Food-safe schools address a broad range of topics beyond the scope of what may be required by legislation. This starts with building and supporting strong food safety policies and procedures, and continues with education and training. Partners can help achieve the ultimate goal of making food safety second nature to everyone in the school community, thus creating a culture of food safety.

Administrators Are Essential to Creating a Culture of Food Safety
  • You can launch a school-wide approach to food safety. Your support is critical for developing and putting school food safety policies and procedures into action—in the cafeteria and throughout the school community.
  • You have the power to make food safety a priority in schools, protecting students, staff, and the school from foodborne illness.
Thinking About Food Safety
  • Among the many priorities you juggle as an administrator, where do you place food safety—in the cafeteria as well as throughout the school?
  • Could increasing the focus on food safety help you deal with other important concerns—like absenteeism, legal liabilities, and relationships with the community?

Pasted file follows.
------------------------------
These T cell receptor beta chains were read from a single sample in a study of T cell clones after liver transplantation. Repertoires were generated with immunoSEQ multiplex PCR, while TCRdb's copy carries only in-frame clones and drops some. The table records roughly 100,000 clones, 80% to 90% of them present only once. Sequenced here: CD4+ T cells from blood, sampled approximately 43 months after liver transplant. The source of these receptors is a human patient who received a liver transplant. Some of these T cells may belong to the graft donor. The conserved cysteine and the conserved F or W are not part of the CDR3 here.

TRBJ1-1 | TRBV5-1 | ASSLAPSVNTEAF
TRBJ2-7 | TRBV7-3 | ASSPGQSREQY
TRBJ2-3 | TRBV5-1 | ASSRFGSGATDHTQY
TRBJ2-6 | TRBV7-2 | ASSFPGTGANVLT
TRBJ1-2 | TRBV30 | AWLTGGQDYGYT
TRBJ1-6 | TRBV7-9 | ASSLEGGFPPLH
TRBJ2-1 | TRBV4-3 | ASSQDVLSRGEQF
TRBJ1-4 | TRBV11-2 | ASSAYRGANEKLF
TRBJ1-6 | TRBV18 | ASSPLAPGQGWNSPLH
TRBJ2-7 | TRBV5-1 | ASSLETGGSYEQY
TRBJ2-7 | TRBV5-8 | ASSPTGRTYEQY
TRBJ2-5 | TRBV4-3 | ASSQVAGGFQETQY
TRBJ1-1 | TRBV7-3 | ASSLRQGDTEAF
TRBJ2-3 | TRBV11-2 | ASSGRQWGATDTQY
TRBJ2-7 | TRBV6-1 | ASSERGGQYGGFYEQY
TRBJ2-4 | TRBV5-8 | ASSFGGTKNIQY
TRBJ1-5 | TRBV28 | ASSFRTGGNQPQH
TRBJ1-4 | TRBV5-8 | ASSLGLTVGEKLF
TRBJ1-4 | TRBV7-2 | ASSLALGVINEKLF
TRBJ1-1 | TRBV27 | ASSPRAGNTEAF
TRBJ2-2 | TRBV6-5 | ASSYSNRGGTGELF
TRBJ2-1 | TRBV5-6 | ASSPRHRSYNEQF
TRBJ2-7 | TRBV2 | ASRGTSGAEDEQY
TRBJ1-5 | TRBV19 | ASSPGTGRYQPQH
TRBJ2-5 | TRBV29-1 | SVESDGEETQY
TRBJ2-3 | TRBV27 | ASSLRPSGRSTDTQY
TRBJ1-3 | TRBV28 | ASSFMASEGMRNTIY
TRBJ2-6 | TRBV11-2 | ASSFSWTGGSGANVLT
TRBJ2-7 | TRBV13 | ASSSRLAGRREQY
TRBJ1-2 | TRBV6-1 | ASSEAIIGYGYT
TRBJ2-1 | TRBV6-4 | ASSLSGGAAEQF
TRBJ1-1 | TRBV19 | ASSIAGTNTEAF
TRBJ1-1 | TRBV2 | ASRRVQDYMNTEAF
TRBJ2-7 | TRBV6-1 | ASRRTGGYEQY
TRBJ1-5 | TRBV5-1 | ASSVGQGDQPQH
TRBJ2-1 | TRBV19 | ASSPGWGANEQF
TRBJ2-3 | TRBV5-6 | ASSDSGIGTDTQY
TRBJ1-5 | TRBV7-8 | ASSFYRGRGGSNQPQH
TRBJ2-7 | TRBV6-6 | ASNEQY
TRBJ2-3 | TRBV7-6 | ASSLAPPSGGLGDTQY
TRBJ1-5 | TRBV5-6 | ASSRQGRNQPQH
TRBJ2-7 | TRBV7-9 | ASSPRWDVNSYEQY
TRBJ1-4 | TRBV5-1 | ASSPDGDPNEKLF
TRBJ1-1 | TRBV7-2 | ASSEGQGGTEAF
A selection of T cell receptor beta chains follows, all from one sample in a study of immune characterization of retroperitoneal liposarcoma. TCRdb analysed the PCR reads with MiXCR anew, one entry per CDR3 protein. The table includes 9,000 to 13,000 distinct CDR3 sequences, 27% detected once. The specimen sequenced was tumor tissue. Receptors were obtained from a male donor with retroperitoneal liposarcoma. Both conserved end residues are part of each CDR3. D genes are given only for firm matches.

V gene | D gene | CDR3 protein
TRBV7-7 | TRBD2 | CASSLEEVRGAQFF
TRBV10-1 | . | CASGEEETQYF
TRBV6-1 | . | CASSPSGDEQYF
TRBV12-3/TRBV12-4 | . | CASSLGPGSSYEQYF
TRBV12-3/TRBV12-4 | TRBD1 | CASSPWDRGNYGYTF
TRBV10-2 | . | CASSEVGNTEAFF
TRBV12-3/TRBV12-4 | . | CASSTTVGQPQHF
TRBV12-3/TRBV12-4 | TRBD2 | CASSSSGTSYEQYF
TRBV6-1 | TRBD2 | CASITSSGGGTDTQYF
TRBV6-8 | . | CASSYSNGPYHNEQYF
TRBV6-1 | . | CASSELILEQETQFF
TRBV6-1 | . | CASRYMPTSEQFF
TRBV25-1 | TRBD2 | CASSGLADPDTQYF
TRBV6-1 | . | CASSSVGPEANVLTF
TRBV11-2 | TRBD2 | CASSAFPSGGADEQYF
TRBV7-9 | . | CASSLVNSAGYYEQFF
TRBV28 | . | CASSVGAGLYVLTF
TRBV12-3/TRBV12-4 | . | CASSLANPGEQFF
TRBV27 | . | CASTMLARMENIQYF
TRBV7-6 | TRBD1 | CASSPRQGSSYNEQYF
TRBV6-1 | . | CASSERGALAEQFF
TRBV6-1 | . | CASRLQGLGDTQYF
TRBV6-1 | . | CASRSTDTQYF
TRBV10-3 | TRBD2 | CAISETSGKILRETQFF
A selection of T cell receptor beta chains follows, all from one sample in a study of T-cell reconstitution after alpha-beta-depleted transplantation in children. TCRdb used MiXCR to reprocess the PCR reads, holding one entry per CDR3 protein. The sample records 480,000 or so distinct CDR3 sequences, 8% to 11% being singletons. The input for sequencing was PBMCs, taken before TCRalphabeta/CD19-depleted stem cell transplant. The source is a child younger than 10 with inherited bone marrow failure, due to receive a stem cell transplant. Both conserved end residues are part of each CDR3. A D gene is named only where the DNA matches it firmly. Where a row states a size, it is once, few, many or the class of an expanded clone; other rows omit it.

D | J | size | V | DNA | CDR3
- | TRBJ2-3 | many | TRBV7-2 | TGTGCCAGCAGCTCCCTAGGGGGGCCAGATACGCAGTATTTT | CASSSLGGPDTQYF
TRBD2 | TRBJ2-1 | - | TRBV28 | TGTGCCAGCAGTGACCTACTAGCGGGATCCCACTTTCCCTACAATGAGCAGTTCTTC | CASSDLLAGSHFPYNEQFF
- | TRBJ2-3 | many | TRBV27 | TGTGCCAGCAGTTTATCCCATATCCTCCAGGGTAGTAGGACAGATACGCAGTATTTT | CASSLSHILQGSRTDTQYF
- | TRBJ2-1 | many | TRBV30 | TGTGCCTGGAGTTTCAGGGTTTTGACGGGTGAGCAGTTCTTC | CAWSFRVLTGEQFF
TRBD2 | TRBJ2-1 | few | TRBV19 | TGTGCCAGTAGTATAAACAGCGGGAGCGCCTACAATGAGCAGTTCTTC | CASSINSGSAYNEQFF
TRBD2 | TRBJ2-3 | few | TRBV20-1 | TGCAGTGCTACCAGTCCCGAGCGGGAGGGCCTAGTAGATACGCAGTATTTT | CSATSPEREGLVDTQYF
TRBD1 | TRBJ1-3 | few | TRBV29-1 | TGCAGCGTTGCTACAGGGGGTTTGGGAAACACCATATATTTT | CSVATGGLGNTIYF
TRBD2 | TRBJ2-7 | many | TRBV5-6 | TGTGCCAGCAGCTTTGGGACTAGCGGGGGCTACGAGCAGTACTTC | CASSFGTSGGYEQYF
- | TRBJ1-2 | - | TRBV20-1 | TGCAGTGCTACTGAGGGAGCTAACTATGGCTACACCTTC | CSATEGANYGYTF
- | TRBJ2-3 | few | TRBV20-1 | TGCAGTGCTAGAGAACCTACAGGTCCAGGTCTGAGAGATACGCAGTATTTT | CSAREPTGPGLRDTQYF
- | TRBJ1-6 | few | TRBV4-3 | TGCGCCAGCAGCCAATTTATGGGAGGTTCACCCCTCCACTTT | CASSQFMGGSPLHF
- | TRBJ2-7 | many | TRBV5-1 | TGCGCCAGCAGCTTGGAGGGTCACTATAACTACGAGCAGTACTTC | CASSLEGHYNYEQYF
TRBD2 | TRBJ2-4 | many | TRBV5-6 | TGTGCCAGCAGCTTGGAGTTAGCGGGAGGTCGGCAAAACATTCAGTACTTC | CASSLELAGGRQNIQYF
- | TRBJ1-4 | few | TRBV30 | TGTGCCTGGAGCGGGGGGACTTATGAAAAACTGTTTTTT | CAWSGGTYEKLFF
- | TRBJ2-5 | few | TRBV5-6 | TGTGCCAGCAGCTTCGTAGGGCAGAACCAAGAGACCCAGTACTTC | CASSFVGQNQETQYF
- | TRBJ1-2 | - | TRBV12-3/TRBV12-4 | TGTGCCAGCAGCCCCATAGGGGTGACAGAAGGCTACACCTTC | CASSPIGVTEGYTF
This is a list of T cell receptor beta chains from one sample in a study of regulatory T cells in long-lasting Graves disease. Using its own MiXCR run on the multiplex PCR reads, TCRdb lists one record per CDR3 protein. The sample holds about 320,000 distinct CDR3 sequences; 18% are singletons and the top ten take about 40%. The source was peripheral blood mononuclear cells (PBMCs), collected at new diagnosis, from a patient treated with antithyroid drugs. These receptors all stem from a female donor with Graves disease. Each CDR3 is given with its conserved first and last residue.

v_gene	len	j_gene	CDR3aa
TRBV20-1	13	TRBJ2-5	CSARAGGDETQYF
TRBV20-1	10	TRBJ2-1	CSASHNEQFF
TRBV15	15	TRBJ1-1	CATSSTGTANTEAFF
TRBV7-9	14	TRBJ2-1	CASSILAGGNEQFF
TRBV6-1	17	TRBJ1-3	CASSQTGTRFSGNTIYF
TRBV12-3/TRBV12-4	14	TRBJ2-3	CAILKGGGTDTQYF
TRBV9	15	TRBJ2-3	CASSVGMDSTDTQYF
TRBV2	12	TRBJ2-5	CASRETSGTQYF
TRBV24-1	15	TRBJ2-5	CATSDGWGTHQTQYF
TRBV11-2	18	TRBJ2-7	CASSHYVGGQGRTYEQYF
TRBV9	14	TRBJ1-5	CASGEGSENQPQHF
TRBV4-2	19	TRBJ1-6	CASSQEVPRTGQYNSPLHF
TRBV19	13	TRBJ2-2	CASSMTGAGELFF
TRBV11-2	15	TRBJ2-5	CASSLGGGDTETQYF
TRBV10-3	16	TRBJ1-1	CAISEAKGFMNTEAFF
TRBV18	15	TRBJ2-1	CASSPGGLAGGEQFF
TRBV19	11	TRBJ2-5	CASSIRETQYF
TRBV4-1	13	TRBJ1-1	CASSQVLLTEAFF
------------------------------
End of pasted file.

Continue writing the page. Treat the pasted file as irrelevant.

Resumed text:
• Are you concerned about food served through other school programs (independent of school meals programs)? An example would be food served through fundraising events or celebrations.
  • If you could take some steps to enhance food safety, what would they be?
  • How can the school nutrition team help you take those steps?
Take Action!
  • Enhance your knowledge of food safety. Find out more about your school district’s food safety efforts by meeting with members of the school nutrition team. These efforts should address everything from receiving food from safe sources, to safely preparing nutritious fresh fruits and vegetables, to managing food allergies. You have a role in all of these efforts!
  • Understand why food safety has a place in schools. Did you know that norovirus, a very contagious stomach illness that can cause people to feel sick suddenly with no warning, was responsible for more than 10,000 illnesses associated with foodborne outbreaks in schools between 1998 and 2009? This is just one example of how foodborne illness can interfere with education.
  • Promote good food safety behaviors among students and staff. Take the lead and set the example! By encouraging sound food safety practices, such as proper handwashing and safe food handling inside and outside of the cafeteria, you will show the school community that you value food safety. Find ways to promote food safety such as in-service training sessions for teachers, handwashing competitions for students, and educational outreach for parents.
Resources for Administrators
  • Safe at School and Ready to Learn offers school policymakers and administrators a comprehensive policy guide for protecting students with life-threatening allergies.